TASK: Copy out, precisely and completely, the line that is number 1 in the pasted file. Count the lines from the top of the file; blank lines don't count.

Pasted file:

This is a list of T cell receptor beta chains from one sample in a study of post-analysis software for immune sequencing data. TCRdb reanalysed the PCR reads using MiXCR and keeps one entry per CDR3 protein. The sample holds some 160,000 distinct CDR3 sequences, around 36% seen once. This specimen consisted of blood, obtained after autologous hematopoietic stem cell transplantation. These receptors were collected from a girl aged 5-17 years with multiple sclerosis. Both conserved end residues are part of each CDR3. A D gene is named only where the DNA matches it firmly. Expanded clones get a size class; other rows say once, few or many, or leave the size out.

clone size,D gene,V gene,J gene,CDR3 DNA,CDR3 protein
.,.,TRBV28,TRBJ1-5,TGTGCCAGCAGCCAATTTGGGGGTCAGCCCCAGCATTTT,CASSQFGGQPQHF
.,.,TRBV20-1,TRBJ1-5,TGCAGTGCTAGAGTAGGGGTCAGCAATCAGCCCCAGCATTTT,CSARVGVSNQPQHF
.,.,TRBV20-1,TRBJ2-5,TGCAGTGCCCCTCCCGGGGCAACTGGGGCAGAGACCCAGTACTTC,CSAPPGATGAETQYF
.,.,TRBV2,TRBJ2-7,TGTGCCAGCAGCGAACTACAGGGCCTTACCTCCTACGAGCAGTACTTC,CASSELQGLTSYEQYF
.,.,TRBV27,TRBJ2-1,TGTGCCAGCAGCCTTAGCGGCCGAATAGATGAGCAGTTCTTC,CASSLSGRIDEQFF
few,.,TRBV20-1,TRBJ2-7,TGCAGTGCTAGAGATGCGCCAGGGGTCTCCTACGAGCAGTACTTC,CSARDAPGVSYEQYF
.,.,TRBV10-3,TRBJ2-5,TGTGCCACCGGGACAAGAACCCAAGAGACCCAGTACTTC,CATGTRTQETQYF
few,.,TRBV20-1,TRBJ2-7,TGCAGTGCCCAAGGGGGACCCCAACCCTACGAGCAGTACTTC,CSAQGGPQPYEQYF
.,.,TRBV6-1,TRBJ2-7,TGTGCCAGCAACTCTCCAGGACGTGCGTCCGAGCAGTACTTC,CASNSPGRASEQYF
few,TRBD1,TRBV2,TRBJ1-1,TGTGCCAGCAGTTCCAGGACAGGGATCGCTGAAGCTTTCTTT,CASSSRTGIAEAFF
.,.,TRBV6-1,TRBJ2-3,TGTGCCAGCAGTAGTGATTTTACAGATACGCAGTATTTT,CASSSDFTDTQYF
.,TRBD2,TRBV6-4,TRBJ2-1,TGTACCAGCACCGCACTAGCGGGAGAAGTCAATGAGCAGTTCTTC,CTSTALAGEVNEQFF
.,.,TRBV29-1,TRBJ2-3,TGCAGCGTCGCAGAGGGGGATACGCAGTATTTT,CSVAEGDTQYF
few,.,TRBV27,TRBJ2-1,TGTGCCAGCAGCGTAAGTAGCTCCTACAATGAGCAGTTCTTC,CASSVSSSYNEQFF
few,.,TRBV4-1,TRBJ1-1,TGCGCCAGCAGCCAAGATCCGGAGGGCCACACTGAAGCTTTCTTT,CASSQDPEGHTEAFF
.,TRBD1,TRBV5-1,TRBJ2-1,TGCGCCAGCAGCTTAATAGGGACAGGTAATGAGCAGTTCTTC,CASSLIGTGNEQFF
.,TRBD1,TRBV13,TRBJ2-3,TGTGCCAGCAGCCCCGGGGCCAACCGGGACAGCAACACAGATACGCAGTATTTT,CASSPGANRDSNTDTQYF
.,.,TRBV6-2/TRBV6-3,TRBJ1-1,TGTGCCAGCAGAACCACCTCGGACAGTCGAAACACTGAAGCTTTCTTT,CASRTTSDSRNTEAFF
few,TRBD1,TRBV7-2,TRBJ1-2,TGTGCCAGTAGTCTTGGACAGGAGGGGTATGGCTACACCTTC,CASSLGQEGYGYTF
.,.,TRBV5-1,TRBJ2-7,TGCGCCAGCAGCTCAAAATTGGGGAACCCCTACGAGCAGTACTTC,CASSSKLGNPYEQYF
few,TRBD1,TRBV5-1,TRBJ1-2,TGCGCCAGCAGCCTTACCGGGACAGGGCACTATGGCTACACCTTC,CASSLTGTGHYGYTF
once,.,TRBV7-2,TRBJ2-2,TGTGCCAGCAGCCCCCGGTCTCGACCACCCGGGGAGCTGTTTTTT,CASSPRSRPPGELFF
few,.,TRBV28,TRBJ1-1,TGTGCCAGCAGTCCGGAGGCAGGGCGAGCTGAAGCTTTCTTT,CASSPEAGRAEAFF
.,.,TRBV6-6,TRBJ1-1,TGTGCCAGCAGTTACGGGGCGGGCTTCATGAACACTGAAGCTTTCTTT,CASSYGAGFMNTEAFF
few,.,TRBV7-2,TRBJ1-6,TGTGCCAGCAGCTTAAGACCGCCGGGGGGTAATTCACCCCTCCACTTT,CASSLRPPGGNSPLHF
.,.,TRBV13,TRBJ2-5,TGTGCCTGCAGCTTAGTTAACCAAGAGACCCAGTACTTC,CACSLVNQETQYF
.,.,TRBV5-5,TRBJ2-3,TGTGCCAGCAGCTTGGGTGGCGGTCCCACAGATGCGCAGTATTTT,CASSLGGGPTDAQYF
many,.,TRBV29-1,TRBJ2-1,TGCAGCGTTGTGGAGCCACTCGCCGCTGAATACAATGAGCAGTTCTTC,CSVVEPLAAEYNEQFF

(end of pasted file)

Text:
This is a list of T cell receptor beta chains from one sample in a study of post-analysis software for immune sequencing data. TCRdb reanalysed the PCR reads using MiXCR and keeps one entry per CDR3 protein. The sample holds some 160,000 distinct CDR3 sequences, around 36% seen once. This specimen consisted of blood, obtained after autologous hematopoietic stem cell transplantation. These receptors were collected from a girl aged 5-17 years with multiple sclerosis. Both conserved end residues are part of each CDR3. A D gene is named only where the DNA matches it firmly. Expanded clones get a size class; other rows say once, few or many, or leave the size out.